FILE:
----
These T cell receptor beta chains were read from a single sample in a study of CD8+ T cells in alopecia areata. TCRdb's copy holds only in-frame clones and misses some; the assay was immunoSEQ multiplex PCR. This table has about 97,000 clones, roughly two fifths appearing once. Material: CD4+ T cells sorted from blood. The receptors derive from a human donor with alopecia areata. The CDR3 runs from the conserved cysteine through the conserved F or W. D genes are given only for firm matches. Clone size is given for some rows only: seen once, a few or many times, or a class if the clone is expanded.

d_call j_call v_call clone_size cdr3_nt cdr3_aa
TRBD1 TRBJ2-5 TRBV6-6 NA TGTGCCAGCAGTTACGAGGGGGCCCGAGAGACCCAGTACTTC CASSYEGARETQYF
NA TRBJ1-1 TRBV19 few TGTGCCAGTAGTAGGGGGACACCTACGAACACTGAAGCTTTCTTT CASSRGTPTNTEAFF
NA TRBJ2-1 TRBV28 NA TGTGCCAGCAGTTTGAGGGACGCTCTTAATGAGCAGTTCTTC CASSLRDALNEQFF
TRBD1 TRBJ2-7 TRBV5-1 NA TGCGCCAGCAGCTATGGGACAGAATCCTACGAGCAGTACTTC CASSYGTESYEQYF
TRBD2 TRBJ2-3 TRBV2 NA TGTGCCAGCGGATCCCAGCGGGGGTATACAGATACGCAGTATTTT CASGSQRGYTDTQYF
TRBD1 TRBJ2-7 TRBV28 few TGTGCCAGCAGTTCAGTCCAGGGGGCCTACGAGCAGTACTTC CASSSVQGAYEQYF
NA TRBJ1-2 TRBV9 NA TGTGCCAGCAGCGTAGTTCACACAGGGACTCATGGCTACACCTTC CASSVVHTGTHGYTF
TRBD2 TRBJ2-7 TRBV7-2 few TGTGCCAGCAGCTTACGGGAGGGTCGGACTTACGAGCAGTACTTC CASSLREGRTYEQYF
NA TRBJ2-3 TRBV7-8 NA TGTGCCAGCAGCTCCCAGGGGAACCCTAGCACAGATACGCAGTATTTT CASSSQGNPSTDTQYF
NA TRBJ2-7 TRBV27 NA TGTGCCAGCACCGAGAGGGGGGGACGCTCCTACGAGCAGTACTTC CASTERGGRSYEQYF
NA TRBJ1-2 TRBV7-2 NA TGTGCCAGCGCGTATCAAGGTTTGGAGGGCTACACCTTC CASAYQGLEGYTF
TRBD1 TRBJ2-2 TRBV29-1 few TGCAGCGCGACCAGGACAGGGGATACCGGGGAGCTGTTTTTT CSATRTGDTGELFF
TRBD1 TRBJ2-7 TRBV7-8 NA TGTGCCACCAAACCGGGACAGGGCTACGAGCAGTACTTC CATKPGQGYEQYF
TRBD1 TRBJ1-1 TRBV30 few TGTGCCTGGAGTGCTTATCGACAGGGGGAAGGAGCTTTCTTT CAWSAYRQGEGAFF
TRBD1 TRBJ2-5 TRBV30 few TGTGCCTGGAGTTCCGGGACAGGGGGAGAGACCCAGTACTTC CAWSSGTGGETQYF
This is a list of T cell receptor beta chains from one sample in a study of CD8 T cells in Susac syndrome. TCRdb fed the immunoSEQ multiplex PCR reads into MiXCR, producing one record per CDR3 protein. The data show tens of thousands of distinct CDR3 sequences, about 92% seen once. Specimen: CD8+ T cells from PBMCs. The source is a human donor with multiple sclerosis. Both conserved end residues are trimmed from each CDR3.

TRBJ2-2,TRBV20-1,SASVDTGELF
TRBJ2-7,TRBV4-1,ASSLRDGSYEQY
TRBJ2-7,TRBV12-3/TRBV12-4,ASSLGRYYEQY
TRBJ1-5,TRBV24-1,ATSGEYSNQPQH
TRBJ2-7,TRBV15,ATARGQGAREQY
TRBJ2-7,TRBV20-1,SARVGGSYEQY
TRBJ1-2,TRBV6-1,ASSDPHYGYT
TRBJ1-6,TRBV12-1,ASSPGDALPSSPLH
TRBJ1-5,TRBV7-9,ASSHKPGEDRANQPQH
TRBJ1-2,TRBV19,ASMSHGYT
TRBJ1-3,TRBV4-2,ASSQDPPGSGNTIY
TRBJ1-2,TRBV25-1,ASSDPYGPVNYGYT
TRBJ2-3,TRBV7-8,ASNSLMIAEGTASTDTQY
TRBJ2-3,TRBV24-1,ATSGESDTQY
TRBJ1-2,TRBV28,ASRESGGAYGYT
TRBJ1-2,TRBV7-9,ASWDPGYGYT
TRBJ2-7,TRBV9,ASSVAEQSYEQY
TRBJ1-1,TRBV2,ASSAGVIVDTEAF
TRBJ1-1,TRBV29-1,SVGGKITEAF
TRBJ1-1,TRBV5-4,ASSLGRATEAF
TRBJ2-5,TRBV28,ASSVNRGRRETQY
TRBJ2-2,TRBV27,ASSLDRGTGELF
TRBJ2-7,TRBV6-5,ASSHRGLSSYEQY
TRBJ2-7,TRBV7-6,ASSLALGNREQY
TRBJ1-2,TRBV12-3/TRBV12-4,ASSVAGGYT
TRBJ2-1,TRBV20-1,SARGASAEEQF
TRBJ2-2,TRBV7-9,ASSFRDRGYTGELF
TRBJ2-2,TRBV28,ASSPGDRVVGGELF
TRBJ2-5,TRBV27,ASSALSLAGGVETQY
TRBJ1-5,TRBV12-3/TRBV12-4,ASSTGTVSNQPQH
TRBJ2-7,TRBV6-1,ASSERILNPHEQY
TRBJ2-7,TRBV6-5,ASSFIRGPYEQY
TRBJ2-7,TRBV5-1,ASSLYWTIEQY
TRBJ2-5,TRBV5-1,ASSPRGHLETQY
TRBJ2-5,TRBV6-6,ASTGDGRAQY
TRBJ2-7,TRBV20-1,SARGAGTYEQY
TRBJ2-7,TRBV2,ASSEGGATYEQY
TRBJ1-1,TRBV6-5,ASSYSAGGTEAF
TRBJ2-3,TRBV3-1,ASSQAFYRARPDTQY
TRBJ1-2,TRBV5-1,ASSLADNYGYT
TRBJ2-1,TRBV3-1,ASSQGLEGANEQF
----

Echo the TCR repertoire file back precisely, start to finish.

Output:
These T cell receptor beta chains were read from a single sample in a study of CD8+ T cells in alopecia areata. TCRdb's copy holds only in-frame clones and misses some; the assay was immunoSEQ multiplex PCR. This table has about 97,000 clones, roughly two fifths appearing once. Material: CD4+ T cells sorted from blood. The receptors derive from a human donor with alopecia areata. The CDR3 runs from the conserved cysteine through the conserved F or W. D genes are given only for firm matches. Clone size is given for some rows only: seen once, a few or many times, or a class if the clone is expanded.

d_call j_call v_call clone_size cdr3_nt cdr3_aa
TRBD1 TRBJ2-5 TRBV6-6 NA TGTGCCAGCAGTTACGAGGGGGCCCGAGAGACCCAGTACTTC CASSYEGARETQYF
NA TRBJ1-1 TRBV19 few TGTGCCAGTAGTAGGGGGACACCTACGAACACTGAAGCTTTCTTT CASSRGTPTNTEAFF
NA TRBJ2-1 TRBV28 NA TGTGCCAGCAGTTTGAGGGACGCTCTTAATGAGCAGTTCTTC CASSLRDALNEQFF
TRBD1 TRBJ2-7 TRBV5-1 NA TGCGCCAGCAGCTATGGGACAGAATCCTACGAGCAGTACTTC CASSYGTESYEQYF
TRBD2 TRBJ2-3 TRBV2 NA TGTGCCAGCGGATCCCAGCGGGGGTATACAGATACGCAGTATTTT CASGSQRGYTDTQYF
TRBD1 TRBJ2-7 TRBV28 few TGTGCCAGCAGTTCAGTCCAGGGGGCCTACGAGCAGTACTTC CASSSVQGAYEQYF
NA TRBJ1-2 TRBV9 NA TGTGCCAGCAGCGTAGTTCACACAGGGACTCATGGCTACACCTTC CASSVVHTGTHGYTF
TRBD2 TRBJ2-7 TRBV7-2 few TGTGCCAGCAGCTTACGGGAGGGTCGGACTTACGAGCAGTACTTC CASSLREGRTYEQYF
NA TRBJ2-3 TRBV7-8 NA TGTGCCAGCAGCTCCCAGGGGAACCCTAGCACAGATACGCAGTATTTT CASSSQGNPSTDTQYF
NA TRBJ2-7 TRBV27 NA TGTGCCAGCACCGAGAGGGGGGGACGCTCCTACGAGCAGTACTTC CASTERGGRSYEQYF
NA TRBJ1-2 TRBV7-2 NA TGTGCCAGCGCGTATCAAGGTTTGGAGGGCTACACCTTC CASAYQGLEGYTF
TRBD1 TRBJ2-2 TRBV29-1 few TGCAGCGCGACCAGGACAGGGGATACCGGGGAGCTGTTTTTT CSATRTGDTGELFF
TRBD1 TRBJ2-7 TRBV7-8 NA TGTGCCACCAAACCGGGACAGGGCTACGAGCAGTACTTC CATKPGQGYEQYF
TRBD1 TRBJ1-1 TRBV30 few TGTGCCTGGAGTGCTTATCGACAGGGGGAAGGAGCTTTCTTT CAWSAYRQGEGAFF
TRBD1 TRBJ2-5 TRBV30 few TGTGCCTGGAGTTCCGGGACAGGGGGAGAGACCCAGTACTTC CAWSSGTGGETQYF
This is a list of T cell receptor beta chains from one sample in a study of CD8 T cells in Susac syndrome. TCRdb fed the immunoSEQ multiplex PCR reads into MiXCR, producing one record per CDR3 protein. The data show tens of thousands of distinct CDR3 sequences, about 92% seen once. Specimen: CD8+ T cells from PBMCs. The source is a human donor with multiple sclerosis. Both conserved end residues are trimmed from each CDR3.

TRBJ2-2,TRBV20-1,SASVDTGELF
TRBJ2-7,TRBV4-1,ASSLRDGSYEQY
TRBJ2-7,TRBV12-3/TRBV12-4,ASSLGRYYEQY
TRBJ1-5,TRBV24-1,ATSGEYSNQPQH
TRBJ2-7,TRBV15,ATARGQGAREQY
TRBJ2-7,TRBV20-1,SARVGGSYEQY
TRBJ1-2,TRBV6-1,ASSDPHYGYT
TRBJ1-6,TRBV12-1,ASSPGDALPSSPLH
TRBJ1-5,TRBV7-9,ASSHKPGEDRANQPQH
TRBJ1-2,TRBV19,ASMSHGYT
TRBJ1-3,TRBV4-2,ASSQDPPGSGNTIY
TRBJ1-2,TRBV25-1,ASSDPYGPVNYGYT
TRBJ2-3,TRBV7-8,ASNSLMIAEGTASTDTQY
TRBJ2-3,TRBV24-1,ATSGESDTQY
TRBJ1-2,TRBV28,ASRESGGAYGYT
TRBJ1-2,TRBV7-9,ASWDPGYGYT
TRBJ2-7,TRBV9,ASSVAEQSYEQY
TRBJ1-1,TRBV2,ASSAGVIVDTEAF
TRBJ1-1,TRBV29-1,SVGGKITEAF
TRBJ1-1,TRBV5-4,ASSLGRATEAF
TRBJ2-5,TRBV28,ASSVNRGRRETQY
TRBJ2-2,TRBV27,ASSLDRGTGELF
TRBJ2-7,TRBV6-5,ASSHRGLSSYEQY
TRBJ2-7,TRBV7-6,ASSLALGNREQY
TRBJ1-2,TRBV12-3/TRBV12-4,ASSVAGGYT
TRBJ2-1,TRBV20-1,SARGASAEEQF
TRBJ2-2,TRBV7-9,ASSFRDRGYTGELF
TRBJ2-2,TRBV28,ASSPGDRVVGGELF
TRBJ2-5,TRBV27,ASSALSLAGGVETQY
TRBJ1-5,TRBV12-3/TRBV12-4,ASSTGTVSNQPQH
TRBJ2-7,TRBV6-1,ASSERILNPHEQY
TRBJ2-7,TRBV6-5,ASSFIRGPYEQY
TRBJ2-7,TRBV5-1,ASSLYWTIEQY
TRBJ2-5,TRBV5-1,ASSPRGHLETQY
TRBJ2-5,TRBV6-6,ASTGDGRAQY
TRBJ2-7,TRBV20-1,SARGAGTYEQY
TRBJ2-7,TRBV2,ASSEGGATYEQY
TRBJ1-1,TRBV6-5,ASSYSAGGTEAF
TRBJ2-3,TRBV3-1,ASSQAFYRARPDTQY
TRBJ1-2,TRBV5-1,ASSLADNYGYT
TRBJ2-1,TRBV3-1,ASSQGLEGANEQF